LBCI:  Ok.  Lebanon recently sent a letter to the U.N. confirming the disputed areas increase in size of 1,430 square kilometers, in addition to the previous 860 square kilometers. Will this letter affect the negotiations?

Mr. Hochstein:  Look, over ten years we’ve been negotiating, and during that period of time, especially over the last few years, there have – both sides have wanted to increase their leverage, have wanted to take positions that give them better positioning in the negotiations. That includes letters to the U.N. and other things.  But, at some point, you come to the table, and you discuss what the actual dispute is about.  And everybody in Lebanon and in Israel knows the dispute, at the end of the day, for the last more than a decade, is from Line 1 to Line 23, and how do we reach agreement that addresses both the boundary and the other strategic and national security needs of both countries.  And I think that’s where we are now.

LBCI:  Do we have a unified position in Lebanon?  Have you heard a unified position or are we still divided into two teams, one pushing for Line 29 and another pushing for another line?

Mr. Hochstein:  I think that we are – I’m here in Lebanon in order to hear from the Lebanese government. I think by and large, everybody understands that we – it’s the, it’s the right time to move away from the distractions of external pressures that both sides face, and stay focused on what this dispute is about. As I said, from Line 1 to Line 23, and how do we reach an agreement that probably neither side gets what they want? And that’s what – this is about negotiations, and it’s about reaching a settlement where neither side gets one-hundred percent of what they want. So, I think that I’m pretty, I’m pretty optimistic, and I hope that – and trust and am confident that, there will be a unified position in Lebanon, that there’ll be a unified position in Israel, and that we’ll be able to move forward.

LBCI:  Last time you were here, you adopted the oil field in exchange for an oil field negotiation principle. Are we still negotiating on that principle and also, you –  I mean, we heard some talk saying that in case the field versus field does not work, or fails to work, there would be a joint fund, so to speak, created by one drilling company who would get the resources and split them between the two countries.  Can you comment on that?

Mr. Hochstein:  So, one of the most remarkable part[s] of this process over the last several years has been the imagination of the media coverage of this issue, and I have to say both areas that you just mentioned were news to me.  I was not aware of those proposals or offers, so neither one is, is actually accurate.  Those, those were never bases for negotiations. So, I’m – I was not advocating for them before, and I’m still not.

LBCI:  Before ending this interview, let us watch this short video together.

[Mr. Hochstein in Video Clip From 2018:] It’s a different time in the market. A lot of gas, you got to compete now. So Lebanon missed the window of opportunity, that was the prime window. That puts them late. But not too late. Natural gas demand will grow in the 2020s.  So, they have another window. The other advantage Lebanon can have, and this is the silver lining in a negative story – you don’t have to repeat the mistakes that your neighbor has made. You can look back and have a critical thought that takes away all your political considerations.  Don’t worry about the politics. Worry about how did it work? What worked well for them?  For Cyprus, for Israel, for Egypt – and what didn’t? How can I take advantage of learning from those mistakes and putting a process in place, that if I don’t repeat those mistakes, maybe I can make up some time? But that’s going to be up to Lebanon to do.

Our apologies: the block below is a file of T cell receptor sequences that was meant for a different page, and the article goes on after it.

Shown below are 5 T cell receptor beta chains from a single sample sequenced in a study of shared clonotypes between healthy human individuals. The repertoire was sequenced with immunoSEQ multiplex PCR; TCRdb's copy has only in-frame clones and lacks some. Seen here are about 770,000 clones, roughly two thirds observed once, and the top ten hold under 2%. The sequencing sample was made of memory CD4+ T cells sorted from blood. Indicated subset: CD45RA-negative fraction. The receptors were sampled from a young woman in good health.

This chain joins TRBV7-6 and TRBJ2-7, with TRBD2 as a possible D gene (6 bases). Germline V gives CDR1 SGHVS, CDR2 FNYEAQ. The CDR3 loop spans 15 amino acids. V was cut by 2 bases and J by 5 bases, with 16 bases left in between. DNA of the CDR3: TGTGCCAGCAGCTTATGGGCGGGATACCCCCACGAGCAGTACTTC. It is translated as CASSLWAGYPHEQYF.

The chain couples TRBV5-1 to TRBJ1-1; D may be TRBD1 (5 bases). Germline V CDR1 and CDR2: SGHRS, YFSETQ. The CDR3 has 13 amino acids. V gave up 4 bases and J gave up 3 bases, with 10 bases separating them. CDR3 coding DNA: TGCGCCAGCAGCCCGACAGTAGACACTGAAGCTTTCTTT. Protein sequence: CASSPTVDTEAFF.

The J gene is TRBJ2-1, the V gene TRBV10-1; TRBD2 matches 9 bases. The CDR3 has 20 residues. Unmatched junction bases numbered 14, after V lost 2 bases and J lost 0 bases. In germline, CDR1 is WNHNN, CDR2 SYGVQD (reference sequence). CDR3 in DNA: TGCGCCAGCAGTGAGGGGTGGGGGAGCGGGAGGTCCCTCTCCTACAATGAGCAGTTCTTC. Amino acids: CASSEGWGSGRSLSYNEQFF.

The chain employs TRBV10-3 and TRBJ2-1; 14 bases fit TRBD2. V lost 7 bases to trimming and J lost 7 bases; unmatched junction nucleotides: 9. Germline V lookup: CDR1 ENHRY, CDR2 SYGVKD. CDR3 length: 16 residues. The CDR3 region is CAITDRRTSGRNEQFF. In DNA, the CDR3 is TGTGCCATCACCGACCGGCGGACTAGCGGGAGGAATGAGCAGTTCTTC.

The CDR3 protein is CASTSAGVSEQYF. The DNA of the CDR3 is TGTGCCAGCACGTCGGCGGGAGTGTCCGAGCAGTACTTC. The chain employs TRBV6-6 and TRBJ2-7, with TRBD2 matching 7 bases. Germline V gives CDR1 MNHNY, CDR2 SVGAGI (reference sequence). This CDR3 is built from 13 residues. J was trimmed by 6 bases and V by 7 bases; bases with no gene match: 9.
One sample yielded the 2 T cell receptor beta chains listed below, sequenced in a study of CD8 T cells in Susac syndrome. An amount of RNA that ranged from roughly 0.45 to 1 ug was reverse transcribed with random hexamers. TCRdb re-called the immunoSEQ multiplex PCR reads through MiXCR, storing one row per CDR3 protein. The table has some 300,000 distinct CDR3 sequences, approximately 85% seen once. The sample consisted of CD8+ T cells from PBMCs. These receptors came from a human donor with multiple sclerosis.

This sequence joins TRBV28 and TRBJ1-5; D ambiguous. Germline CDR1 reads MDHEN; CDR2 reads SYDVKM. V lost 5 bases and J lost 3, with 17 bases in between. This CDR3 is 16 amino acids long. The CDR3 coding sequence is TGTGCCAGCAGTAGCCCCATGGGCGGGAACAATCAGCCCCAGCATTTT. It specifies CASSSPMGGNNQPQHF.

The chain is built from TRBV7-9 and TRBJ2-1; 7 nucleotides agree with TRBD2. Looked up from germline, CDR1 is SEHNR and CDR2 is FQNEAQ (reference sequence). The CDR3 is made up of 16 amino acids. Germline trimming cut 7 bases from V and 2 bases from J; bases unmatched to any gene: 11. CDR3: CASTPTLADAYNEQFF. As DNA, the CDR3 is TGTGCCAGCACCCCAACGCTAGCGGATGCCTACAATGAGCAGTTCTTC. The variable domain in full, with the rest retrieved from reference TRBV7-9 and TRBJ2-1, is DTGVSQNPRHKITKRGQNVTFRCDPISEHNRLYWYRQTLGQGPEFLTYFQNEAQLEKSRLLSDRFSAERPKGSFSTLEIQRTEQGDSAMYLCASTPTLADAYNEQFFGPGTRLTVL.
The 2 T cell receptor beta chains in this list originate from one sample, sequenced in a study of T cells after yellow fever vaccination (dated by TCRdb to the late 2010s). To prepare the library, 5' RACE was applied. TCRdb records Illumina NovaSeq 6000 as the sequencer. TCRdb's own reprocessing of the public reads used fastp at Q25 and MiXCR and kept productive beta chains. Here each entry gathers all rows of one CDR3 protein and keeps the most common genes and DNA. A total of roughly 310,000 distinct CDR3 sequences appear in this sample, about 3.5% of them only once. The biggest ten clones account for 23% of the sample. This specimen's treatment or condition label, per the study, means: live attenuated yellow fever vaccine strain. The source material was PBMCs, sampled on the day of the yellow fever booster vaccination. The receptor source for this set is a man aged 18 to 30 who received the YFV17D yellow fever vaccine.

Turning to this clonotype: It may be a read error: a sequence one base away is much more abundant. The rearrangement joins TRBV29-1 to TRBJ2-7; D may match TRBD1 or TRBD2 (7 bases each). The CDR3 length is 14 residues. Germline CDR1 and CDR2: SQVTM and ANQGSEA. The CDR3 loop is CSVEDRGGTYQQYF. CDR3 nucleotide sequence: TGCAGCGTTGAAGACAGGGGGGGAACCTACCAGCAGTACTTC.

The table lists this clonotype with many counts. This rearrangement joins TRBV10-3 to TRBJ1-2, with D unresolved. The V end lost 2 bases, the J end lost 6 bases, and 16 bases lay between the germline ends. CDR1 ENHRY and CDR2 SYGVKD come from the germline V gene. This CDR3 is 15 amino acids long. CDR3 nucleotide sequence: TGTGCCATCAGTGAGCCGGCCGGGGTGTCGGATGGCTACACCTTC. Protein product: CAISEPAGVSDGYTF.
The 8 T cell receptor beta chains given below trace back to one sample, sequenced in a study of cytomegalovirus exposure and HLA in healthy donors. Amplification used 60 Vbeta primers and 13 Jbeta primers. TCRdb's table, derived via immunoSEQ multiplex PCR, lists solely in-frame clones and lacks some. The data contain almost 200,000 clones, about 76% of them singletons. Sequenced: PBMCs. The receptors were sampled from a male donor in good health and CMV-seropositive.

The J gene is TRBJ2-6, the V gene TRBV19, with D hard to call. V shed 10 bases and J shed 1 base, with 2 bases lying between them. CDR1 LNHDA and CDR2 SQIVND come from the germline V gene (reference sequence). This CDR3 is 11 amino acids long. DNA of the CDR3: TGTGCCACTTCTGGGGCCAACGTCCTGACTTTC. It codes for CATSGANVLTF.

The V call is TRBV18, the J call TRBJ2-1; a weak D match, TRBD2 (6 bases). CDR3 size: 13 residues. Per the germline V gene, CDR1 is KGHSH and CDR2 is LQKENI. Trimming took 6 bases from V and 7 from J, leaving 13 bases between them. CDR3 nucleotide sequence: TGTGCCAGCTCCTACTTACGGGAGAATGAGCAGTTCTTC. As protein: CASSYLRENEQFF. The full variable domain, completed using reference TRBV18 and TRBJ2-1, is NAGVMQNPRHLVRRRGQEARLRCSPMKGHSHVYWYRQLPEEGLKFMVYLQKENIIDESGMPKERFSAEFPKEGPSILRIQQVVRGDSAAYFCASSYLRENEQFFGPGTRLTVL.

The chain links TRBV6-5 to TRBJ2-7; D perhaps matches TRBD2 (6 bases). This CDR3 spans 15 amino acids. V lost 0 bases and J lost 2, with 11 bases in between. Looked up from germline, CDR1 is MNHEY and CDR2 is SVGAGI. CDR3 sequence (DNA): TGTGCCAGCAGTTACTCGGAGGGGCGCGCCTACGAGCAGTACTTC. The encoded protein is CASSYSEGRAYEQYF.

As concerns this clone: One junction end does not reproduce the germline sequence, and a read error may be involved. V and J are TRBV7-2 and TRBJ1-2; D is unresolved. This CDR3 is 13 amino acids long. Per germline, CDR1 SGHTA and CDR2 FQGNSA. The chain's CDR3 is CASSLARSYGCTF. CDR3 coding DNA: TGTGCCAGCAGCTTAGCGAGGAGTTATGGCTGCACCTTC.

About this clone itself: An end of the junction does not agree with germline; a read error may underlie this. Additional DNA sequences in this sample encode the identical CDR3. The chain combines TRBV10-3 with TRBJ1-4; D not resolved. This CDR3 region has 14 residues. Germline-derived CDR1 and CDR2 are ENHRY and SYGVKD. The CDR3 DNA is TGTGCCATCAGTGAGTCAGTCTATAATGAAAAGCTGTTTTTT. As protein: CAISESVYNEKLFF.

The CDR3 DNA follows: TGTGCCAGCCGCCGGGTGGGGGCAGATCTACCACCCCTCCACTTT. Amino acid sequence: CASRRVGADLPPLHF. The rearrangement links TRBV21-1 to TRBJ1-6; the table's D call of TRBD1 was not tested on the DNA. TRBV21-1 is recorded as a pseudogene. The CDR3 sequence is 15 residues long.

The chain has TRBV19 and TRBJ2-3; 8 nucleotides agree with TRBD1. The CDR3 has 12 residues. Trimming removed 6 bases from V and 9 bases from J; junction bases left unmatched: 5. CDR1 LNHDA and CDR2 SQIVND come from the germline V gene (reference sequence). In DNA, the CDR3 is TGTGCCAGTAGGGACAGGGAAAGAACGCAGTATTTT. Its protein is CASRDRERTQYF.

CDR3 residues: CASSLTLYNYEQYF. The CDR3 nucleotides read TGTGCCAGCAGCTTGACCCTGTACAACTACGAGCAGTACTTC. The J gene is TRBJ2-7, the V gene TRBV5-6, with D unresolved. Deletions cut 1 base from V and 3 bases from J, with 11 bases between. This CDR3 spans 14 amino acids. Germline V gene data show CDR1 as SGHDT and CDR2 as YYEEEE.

LBCI: This was in 2018. Do you still think that it is not too late?

Mr. Hochstein: It’s later, but it’s definitely not too late. But there’s no doubt, that there is – there are windows. We talked before, you asked me about renewables and the energy transition. Peak gas demand in the world is coming. We still have probably in the 20-year range before that becomes a real effect in the market. So, not reaching an agreement means missing out. There’s no later anymore. This is the later.  This is the last minute.  The negotiations now for Lebanon that Lebanon has to consider – I don’t worry about the politics or the politicians or the leadership.  People in Lebanon today, what they – what I would – my advice to people in Lebanon: focus on what – not what you’re missing, not what you may lose if you compromise. Think about what you gain. You’re not at a hundred percent now and losing. You’re at zero now. The gas market in the Eastern Mediterranean all around you, went from nothing to everything. The Zur discovery in Egypt, the discovery is in Israel, the infrastructure in Cyprus, in the –  new infrastructure now in Greece. The infrastructure in Turkey. All around you – in 10 years, [it] went from literally zero, to transformational.  Except in Lebanon.  So you’re not losing by compromising.  You’re gaining.  You’re gaining new investment of foreign exchange into the country, of bringing some of the largest companies in the world to invest in Lebanon. To have a hope for a future of economic activity. To – instead of having only four hours of electricity a day, having twenty-four hours of electricity – instead of paying exorbitant amount of money for those few hours of electricity – having some of the lowest rates in the world. Creating some jobs. Refueling. A middle class.  And a small business economy. That’s the game. Sometimes, you make a compromise to get a game. And there’s really no loss here. That is what I think is on the table right now. That is what is at stake. And, that is what the Lebanese people have to either gain or lose.  Status quo is loss.  So, I don’t think it’s too late, but I also don’t think we have the ten more years of negotiations to be done.  This is it.  We have to make a decision.

LBCI:  Thank you so much for your time. Thank you. Thank you.